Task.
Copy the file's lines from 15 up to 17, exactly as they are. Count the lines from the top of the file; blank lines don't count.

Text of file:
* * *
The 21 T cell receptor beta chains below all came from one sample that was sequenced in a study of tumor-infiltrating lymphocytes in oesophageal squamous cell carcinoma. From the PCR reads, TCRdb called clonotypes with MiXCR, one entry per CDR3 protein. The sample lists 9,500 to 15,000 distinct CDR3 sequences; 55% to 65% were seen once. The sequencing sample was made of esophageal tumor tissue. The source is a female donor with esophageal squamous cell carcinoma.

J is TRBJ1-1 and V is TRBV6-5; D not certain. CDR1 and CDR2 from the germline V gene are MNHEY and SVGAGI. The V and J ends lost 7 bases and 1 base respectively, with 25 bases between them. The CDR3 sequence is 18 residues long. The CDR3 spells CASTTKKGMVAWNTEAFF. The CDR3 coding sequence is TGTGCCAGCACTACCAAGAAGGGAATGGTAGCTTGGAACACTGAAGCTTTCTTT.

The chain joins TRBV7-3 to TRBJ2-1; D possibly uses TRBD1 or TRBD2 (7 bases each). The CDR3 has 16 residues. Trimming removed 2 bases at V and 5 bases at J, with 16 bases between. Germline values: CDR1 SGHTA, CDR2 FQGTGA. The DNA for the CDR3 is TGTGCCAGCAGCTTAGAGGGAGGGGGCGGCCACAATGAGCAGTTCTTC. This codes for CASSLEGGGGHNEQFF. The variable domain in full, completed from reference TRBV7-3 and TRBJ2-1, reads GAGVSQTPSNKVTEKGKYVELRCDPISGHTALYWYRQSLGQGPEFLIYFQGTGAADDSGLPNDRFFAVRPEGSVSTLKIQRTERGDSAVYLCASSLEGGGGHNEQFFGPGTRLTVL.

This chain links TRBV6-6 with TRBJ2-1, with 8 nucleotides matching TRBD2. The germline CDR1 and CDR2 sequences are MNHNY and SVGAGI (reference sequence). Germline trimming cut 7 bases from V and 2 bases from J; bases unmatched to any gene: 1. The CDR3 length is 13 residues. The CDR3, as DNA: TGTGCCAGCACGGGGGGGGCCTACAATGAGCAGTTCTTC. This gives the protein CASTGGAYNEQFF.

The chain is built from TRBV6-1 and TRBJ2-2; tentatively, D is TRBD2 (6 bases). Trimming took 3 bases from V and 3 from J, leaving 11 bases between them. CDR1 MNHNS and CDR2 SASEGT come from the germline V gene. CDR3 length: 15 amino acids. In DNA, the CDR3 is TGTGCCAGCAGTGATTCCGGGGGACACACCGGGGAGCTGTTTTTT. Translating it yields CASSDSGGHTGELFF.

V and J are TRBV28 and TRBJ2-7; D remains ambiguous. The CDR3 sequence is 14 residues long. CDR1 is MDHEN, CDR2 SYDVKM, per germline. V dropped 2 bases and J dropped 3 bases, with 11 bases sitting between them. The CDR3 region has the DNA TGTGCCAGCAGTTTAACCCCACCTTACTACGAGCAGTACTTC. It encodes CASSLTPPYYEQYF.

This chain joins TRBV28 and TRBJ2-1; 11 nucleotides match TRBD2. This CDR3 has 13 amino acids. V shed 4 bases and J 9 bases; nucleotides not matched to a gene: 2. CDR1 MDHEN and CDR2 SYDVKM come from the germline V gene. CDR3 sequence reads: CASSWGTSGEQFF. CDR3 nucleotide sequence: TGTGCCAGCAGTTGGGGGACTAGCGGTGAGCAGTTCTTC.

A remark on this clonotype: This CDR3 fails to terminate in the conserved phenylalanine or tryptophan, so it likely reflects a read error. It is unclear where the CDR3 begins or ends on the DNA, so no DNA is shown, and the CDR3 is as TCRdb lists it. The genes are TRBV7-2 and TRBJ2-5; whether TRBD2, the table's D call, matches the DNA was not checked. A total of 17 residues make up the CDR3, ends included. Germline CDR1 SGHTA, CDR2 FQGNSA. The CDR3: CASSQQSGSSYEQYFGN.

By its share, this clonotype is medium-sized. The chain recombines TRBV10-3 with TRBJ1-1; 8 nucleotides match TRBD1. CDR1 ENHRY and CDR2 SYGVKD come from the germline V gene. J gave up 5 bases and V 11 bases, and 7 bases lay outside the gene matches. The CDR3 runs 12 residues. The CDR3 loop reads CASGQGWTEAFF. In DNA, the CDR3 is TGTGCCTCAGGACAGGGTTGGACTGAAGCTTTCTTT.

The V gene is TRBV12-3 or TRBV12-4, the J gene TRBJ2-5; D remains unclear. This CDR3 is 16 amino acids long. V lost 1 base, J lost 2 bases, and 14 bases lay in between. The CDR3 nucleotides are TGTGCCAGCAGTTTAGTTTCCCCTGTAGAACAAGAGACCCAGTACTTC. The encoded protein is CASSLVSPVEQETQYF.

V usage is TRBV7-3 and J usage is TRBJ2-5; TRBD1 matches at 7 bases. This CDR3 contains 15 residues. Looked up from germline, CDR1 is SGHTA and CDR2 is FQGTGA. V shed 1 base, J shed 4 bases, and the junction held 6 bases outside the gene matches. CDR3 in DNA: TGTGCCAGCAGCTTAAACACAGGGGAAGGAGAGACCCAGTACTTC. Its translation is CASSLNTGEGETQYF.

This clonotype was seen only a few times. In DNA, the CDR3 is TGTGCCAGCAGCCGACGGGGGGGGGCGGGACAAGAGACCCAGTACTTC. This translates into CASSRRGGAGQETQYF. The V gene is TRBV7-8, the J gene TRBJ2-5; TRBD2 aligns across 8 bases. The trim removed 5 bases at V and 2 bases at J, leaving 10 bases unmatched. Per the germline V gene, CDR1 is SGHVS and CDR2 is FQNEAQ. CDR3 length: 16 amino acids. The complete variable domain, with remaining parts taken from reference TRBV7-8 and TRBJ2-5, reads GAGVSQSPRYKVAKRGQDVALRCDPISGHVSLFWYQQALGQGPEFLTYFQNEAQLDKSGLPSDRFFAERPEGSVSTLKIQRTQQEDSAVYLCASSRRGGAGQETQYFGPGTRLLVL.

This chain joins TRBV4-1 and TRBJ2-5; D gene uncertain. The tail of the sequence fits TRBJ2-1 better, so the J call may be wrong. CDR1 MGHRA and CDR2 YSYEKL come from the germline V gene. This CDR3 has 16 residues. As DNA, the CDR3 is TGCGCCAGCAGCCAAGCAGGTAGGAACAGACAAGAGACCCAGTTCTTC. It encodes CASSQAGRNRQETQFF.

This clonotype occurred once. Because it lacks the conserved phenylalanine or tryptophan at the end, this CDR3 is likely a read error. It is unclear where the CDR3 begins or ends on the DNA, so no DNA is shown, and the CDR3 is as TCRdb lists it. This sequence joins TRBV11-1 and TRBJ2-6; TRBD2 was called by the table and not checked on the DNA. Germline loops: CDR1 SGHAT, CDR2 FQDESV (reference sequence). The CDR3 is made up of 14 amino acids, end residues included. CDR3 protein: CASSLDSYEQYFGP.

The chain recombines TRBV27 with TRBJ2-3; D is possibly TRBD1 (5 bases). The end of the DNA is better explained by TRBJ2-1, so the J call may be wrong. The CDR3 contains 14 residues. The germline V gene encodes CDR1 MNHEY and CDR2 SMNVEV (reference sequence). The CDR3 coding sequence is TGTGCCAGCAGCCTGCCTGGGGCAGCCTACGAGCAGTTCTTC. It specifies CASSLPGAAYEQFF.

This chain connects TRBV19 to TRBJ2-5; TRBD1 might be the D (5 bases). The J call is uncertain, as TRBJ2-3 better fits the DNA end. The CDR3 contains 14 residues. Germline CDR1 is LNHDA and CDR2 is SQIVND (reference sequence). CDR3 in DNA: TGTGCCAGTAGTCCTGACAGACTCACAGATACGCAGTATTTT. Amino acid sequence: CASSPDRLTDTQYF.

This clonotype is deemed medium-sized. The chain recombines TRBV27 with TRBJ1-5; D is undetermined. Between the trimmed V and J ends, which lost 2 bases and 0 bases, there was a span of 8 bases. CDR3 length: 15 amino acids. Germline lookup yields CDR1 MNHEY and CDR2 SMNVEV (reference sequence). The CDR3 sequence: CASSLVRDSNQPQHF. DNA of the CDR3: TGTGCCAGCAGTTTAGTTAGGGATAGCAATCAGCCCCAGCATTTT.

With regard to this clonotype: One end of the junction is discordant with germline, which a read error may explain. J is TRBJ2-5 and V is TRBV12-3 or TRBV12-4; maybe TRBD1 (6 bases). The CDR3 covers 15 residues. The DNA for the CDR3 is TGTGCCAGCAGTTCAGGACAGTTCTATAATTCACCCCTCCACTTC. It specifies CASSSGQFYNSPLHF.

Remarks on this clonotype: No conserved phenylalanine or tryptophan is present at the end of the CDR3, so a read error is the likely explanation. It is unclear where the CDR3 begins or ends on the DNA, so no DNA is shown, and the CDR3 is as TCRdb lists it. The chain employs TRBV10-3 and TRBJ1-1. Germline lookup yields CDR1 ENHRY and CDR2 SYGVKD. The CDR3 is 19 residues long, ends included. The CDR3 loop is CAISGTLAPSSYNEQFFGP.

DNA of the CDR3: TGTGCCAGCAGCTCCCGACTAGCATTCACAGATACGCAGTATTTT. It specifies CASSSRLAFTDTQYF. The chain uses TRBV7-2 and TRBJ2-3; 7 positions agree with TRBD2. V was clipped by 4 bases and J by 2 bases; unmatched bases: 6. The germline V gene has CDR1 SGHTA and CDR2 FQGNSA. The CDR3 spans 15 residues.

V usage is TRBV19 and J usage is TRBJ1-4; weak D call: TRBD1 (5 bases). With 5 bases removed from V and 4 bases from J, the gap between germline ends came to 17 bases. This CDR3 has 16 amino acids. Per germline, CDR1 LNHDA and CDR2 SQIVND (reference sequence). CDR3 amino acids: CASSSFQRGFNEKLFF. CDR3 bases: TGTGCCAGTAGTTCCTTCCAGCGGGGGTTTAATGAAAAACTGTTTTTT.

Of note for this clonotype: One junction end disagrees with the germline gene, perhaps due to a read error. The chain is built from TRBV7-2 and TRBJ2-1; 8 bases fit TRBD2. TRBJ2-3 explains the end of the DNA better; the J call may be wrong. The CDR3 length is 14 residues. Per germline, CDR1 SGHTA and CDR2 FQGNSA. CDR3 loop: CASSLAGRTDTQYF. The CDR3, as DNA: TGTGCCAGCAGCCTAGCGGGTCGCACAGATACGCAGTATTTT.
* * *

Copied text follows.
The chain recombines TRBV27 with TRBJ2-3; D is possibly TRBD1 (5 bases). The end of the DNA is better explained by TRBJ2-1, so the J call may be wrong. The CDR3 contains 14 residues. The germline V gene encodes CDR1 MNHEY and CDR2 SMNVEV (reference sequence). The CDR3 coding sequence is TGTGCCAGCAGCCTGCCTGGGGCAGCCTACGAGCAGTTCTTC. It specifies CASSLPGAAYEQFF.

This chain connects TRBV19 to TRBJ2-5; TRBD1 might be the D (5 bases). The J call is uncertain, as TRBJ2-3 better fits the DNA end. The CDR3 contains 14 residues. Germline CDR1 is LNHDA and CDR2 is SQIVND (reference sequence). CDR3 in DNA: TGTGCCAGTAGTCCTGACAGACTCACAGATACGCAGTATTTT. Amino acid sequence: CASSPDRLTDTQYF.

This clonotype is deemed medium-sized. The chain recombines TRBV27 with TRBJ1-5; D is undetermined. Between the trimmed V and J ends, which lost 2 bases and 0 bases, there was a span of 8 bases. CDR3 length: 15 amino acids. Germline lookup yields CDR1 MNHEY and CDR2 SMNVEV (reference sequence). The CDR3 sequence: CASSLVRDSNQPQHF. DNA of the CDR3: TGTGCCAGCAGTTTAGTTAGGGATAGCAATCAGCCCCAGCATTTT.